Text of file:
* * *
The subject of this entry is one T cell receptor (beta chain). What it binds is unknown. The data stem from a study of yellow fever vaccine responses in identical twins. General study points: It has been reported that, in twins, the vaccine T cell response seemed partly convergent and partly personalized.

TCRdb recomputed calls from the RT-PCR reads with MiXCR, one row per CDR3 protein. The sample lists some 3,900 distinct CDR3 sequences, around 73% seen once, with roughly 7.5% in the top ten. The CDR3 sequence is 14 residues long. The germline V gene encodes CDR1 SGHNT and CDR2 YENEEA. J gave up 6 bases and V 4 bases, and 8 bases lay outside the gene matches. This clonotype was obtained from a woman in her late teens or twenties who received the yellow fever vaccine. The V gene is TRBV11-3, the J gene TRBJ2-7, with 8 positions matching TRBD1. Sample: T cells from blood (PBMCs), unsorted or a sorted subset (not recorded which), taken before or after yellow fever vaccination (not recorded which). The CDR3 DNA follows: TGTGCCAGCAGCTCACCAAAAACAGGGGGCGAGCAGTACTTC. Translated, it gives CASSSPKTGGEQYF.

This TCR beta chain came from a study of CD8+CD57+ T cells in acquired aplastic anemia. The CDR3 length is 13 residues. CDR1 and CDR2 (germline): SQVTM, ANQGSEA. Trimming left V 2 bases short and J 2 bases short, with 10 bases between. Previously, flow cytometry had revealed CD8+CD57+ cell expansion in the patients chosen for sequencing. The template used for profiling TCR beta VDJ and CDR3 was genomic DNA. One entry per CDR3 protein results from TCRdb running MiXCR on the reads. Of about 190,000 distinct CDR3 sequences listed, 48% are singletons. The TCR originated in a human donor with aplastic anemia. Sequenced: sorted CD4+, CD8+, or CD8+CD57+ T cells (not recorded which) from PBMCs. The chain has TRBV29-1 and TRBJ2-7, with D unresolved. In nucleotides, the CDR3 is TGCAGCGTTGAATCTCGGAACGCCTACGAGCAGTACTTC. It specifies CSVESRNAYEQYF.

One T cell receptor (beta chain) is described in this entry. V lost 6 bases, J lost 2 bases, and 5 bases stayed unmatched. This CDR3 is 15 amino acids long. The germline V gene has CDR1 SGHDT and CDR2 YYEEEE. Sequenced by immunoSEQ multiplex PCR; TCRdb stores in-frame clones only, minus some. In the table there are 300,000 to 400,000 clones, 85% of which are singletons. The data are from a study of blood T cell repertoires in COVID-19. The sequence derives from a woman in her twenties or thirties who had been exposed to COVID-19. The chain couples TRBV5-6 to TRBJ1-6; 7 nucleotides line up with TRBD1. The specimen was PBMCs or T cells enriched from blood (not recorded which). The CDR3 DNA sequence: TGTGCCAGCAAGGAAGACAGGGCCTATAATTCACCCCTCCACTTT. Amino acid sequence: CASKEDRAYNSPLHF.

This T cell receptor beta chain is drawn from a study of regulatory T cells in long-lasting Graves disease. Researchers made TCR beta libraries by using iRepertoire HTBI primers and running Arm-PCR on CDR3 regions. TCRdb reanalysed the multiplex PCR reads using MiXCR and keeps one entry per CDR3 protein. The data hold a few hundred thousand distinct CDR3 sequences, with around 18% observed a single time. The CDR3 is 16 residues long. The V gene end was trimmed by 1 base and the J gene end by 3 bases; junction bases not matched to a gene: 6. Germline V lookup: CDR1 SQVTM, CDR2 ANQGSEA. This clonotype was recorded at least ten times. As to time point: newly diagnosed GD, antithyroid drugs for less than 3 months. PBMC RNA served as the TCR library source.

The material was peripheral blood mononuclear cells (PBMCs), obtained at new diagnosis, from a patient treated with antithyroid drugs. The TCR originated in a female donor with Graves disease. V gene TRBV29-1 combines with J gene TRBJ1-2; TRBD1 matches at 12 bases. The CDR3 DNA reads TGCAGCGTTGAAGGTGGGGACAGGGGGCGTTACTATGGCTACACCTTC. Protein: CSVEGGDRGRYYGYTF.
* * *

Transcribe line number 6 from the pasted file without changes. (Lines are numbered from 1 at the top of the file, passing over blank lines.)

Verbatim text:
The material was peripheral blood mononuclear cells (PBMCs), obtained at new diagnosis, from a patient treated with antithyroid drugs. The TCR originated in a female donor with Graves disease. V gene TRBV29-1 combines with J gene TRBJ1-2; TRBD1 matches at 12 bases. The CDR3 DNA reads TGCAGCGTTGAAGGTGGGGACAGGGGGCGTTACTATGGCTACACCTTC. Protein: CSVEGGDRGRYYGYTF.